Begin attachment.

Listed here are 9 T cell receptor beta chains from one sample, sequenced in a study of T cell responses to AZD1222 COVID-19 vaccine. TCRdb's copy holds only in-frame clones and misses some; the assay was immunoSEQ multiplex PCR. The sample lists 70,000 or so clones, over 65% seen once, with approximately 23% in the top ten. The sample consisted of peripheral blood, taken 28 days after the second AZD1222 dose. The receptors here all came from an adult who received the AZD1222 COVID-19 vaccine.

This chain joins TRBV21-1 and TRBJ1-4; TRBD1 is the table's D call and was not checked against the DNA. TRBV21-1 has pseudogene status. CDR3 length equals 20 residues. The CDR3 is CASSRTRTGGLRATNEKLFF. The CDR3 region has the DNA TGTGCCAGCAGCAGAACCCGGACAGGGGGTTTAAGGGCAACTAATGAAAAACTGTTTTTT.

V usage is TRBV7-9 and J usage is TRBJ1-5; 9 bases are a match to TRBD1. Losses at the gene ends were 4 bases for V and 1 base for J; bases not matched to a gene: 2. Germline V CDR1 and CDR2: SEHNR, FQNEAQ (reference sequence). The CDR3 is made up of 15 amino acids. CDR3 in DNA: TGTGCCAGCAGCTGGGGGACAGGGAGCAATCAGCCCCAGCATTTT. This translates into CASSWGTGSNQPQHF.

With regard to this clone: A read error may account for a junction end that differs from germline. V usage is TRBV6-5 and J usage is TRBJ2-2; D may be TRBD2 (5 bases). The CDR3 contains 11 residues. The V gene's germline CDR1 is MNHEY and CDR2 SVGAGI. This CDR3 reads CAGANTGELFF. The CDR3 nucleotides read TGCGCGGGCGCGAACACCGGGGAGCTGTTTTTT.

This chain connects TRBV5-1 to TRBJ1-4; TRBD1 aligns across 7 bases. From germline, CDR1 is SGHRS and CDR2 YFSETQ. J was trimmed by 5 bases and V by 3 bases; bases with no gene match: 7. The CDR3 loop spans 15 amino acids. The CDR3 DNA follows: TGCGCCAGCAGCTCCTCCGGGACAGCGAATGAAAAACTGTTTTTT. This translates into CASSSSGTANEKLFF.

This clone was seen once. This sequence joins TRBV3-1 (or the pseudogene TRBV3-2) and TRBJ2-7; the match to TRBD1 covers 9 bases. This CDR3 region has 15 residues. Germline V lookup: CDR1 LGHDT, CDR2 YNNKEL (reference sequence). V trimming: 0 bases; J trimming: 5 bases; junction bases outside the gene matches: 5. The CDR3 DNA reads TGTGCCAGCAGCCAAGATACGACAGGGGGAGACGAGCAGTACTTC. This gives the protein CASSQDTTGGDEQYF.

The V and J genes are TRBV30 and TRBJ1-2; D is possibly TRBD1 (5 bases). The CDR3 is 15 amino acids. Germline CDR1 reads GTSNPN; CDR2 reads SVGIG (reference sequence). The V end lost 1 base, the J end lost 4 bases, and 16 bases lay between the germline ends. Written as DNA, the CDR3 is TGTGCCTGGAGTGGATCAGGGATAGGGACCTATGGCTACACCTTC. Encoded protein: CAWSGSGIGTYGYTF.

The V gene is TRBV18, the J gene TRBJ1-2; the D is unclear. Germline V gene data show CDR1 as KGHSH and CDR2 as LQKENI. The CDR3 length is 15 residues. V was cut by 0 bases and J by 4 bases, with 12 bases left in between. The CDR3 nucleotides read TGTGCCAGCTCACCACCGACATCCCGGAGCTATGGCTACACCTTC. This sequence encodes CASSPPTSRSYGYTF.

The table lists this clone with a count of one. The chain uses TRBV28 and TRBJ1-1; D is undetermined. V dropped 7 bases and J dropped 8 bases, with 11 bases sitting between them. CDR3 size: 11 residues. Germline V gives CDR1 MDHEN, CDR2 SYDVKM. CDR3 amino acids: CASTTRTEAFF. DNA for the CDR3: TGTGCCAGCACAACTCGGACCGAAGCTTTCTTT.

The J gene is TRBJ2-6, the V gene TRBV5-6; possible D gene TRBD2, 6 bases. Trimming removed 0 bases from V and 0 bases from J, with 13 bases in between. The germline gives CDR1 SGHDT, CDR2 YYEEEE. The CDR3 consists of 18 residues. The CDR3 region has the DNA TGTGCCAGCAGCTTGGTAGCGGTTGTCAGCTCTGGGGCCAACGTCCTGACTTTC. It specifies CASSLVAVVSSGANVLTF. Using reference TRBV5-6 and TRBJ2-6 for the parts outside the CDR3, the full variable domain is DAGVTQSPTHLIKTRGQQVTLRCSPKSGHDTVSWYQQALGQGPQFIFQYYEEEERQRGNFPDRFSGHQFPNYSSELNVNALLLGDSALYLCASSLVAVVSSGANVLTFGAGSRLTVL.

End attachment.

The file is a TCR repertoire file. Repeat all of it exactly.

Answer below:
Listed here are 9 T cell receptor beta chains from one sample, sequenced in a study of T cell responses to AZD1222 COVID-19 vaccine. TCRdb's copy holds only in-frame clones and misses some; the assay was immunoSEQ multiplex PCR. The sample lists 70,000 or so clones, over 65% seen once, with approximately 23% in the top ten. The sample consisted of peripheral blood, taken 28 days after the second AZD1222 dose. The receptors here all came from an adult who received the AZD1222 COVID-19 vaccine.

This chain joins TRBV21-1 and TRBJ1-4; TRBD1 is the table's D call and was not checked against the DNA. TRBV21-1 has pseudogene status. CDR3 length equals 20 residues. The CDR3 is CASSRTRTGGLRATNEKLFF. The CDR3 region has the DNA TGTGCCAGCAGCAGAACCCGGACAGGGGGTTTAAGGGCAACTAATGAAAAACTGTTTTTT.

V usage is TRBV7-9 and J usage is TRBJ1-5; 9 bases are a match to TRBD1. Losses at the gene ends were 4 bases for V and 1 base for J; bases not matched to a gene: 2. Germline V CDR1 and CDR2: SEHNR, FQNEAQ (reference sequence). The CDR3 is made up of 15 amino acids. CDR3 in DNA: TGTGCCAGCAGCTGGGGGACAGGGAGCAATCAGCCCCAGCATTTT. This translates into CASSWGTGSNQPQHF.

With regard to this clone: A read error may account for a junction end that differs from germline. V usage is TRBV6-5 and J usage is TRBJ2-2; D may be TRBD2 (5 bases). The CDR3 contains 11 residues. The V gene's germline CDR1 is MNHEY and CDR2 SVGAGI. This CDR3 reads CAGANTGELFF. The CDR3 nucleotides read TGCGCGGGCGCGAACACCGGGGAGCTGTTTTTT.

This chain connects TRBV5-1 to TRBJ1-4; TRBD1 aligns across 7 bases. From germline, CDR1 is SGHRS and CDR2 YFSETQ. J was trimmed by 5 bases and V by 3 bases; bases with no gene match: 7. The CDR3 loop spans 15 amino acids. The CDR3 DNA follows: TGCGCCAGCAGCTCCTCCGGGACAGCGAATGAAAAACTGTTTTTT. This translates into CASSSSGTANEKLFF.

This clone was seen once. This sequence joins TRBV3-1 (or the pseudogene TRBV3-2) and TRBJ2-7; the match to TRBD1 covers 9 bases. This CDR3 region has 15 residues. Germline V lookup: CDR1 LGHDT, CDR2 YNNKEL (reference sequence). V trimming: 0 bases; J trimming: 5 bases; junction bases outside the gene matches: 5. The CDR3 DNA reads TGTGCCAGCAGCCAAGATACGACAGGGGGAGACGAGCAGTACTTC. This gives the protein CASSQDTTGGDEQYF.

The V and J genes are TRBV30 and TRBJ1-2; D is possibly TRBD1 (5 bases). The CDR3 is 15 amino acids. Germline CDR1 reads GTSNPN; CDR2 reads SVGIG (reference sequence). The V end lost 1 base, the J end lost 4 bases, and 16 bases lay between the germline ends. Written as DNA, the CDR3 is TGTGCCTGGAGTGGATCAGGGATAGGGACCTATGGCTACACCTTC. Encoded protein: CAWSGSGIGTYGYTF.

The V gene is TRBV18, the J gene TRBJ1-2; the D is unclear. Germline V gene data show CDR1 as KGHSH and CDR2 as LQKENI. The CDR3 length is 15 residues. V was cut by 0 bases and J by 4 bases, with 12 bases left in between. The CDR3 nucleotides read TGTGCCAGCTCACCACCGACATCCCGGAGCTATGGCTACACCTTC. This sequence encodes CASSPPTSRSYGYTF.

The table lists this clone with a count of one. The chain uses TRBV28 and TRBJ1-1; D is undetermined. V dropped 7 bases and J dropped 8 bases, with 11 bases sitting between them. CDR3 size: 11 residues. Germline V gives CDR1 MDHEN, CDR2 SYDVKM. CDR3 amino acids: CASTTRTEAFF. DNA for the CDR3: TGTGCCAGCACAACTCGGACCGAAGCTTTCTTT.

The J gene is TRBJ2-6, the V gene TRBV5-6; possible D gene TRBD2, 6 bases. Trimming removed 0 bases from V and 0 bases from J, with 13 bases in between. The germline gives CDR1 SGHDT, CDR2 YYEEEE. The CDR3 consists of 18 residues. The CDR3 region has the DNA TGTGCCAGCAGCTTGGTAGCGGTTGTCAGCTCTGGGGCCAACGTCCTGACTTTC. It specifies CASSLVAVVSSGANVLTF. Using reference TRBV5-6 and TRBJ2-6 for the parts outside the CDR3, the full variable domain is DAGVTQSPTHLIKTRGQQVTLRCSPKSGHDTVSWYQQALGQGPQFIFQYYEEEERQRGNFPDRFSGHQFPNYSSELNVNALLLGDSALYLCASSLVAVVSSGANVLTFGAGSRLTVL.